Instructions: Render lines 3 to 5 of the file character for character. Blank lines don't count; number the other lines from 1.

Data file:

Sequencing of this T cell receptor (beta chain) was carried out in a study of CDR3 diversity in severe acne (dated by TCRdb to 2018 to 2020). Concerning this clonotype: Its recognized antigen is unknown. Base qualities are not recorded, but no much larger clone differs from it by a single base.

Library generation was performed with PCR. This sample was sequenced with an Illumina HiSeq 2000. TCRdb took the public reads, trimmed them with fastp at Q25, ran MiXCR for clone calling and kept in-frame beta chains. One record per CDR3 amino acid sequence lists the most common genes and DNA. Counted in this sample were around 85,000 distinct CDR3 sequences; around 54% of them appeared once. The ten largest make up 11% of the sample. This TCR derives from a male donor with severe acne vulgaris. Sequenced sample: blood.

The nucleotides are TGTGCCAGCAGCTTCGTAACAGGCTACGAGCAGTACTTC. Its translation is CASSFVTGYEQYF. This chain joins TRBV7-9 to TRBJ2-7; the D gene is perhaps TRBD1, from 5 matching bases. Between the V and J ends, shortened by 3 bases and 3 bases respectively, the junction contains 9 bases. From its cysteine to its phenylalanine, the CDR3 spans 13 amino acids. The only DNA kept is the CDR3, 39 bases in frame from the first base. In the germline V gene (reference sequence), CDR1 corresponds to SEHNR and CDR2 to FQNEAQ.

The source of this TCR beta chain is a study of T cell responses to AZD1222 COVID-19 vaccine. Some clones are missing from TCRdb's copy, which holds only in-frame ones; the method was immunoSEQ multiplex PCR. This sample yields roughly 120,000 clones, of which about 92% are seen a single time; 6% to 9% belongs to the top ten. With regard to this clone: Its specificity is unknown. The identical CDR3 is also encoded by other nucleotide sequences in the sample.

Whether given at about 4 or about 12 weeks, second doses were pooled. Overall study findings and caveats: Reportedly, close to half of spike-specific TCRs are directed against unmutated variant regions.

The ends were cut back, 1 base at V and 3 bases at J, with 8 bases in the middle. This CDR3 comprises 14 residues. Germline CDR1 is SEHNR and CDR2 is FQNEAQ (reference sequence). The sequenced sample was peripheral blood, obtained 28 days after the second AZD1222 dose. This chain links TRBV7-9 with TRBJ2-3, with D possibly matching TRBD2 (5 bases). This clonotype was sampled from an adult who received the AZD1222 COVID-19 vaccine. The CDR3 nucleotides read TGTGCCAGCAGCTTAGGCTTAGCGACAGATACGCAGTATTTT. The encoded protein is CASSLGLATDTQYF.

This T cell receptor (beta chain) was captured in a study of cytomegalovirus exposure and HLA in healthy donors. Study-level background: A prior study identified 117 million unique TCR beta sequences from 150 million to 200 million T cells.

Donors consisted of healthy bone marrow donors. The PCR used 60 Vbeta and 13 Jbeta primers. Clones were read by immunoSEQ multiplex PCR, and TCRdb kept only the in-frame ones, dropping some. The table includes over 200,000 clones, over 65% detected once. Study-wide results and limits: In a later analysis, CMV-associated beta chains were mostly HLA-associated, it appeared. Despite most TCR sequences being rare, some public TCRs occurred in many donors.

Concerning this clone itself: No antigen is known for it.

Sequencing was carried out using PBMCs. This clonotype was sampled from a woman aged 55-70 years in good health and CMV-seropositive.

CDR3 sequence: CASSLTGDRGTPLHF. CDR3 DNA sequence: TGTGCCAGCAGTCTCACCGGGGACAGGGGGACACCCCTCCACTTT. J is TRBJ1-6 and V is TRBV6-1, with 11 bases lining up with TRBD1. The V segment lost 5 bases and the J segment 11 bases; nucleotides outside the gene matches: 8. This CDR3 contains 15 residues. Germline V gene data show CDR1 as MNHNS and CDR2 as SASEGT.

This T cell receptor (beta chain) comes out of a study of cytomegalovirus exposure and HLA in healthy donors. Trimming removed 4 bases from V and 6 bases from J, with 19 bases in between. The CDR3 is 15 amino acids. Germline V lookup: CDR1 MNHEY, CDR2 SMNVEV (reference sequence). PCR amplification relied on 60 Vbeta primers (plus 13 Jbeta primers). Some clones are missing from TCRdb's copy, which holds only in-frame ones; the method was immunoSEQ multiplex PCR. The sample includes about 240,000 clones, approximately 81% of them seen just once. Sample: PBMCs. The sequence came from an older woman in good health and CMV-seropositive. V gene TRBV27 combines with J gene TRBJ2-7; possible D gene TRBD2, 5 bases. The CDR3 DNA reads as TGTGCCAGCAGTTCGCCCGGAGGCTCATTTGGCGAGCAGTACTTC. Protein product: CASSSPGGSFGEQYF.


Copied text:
The nucleotides are TGTGCCAGCAGCTTCGTAACAGGCTACGAGCAGTACTTC. Its translation is CASSFVTGYEQYF. This chain joins TRBV7-9 to TRBJ2-7; the D gene is perhaps TRBD1, from 5 matching bases. Between the V and J ends, shortened by 3 bases and 3 bases respectively, the junction contains 9 bases. From its cysteine to its phenylalanine, the CDR3 spans 13 amino acids. The only DNA kept is the CDR3, 39 bases in frame from the first base. In the germline V gene (reference sequence), CDR1 corresponds to SEHNR and CDR2 to FQNEAQ.

The source of this TCR beta chain is a study of T cell responses to AZD1222 COVID-19 vaccine. Some clones are missing from TCRdb's copy, which holds only in-frame ones; the method was immunoSEQ multiplex PCR. This sample yields roughly 120,000 clones, of which about 92% are seen a single time; 6% to 9% belongs to the top ten. With regard to this clone: Its specificity is unknown. The identical CDR3 is also encoded by other nucleotide sequences in the sample.

Whether given at about 4 or about 12 weeks, second doses were pooled. Overall study findings and caveats: Reportedly, close to half of spike-specific TCRs are directed against unmutated variant regions.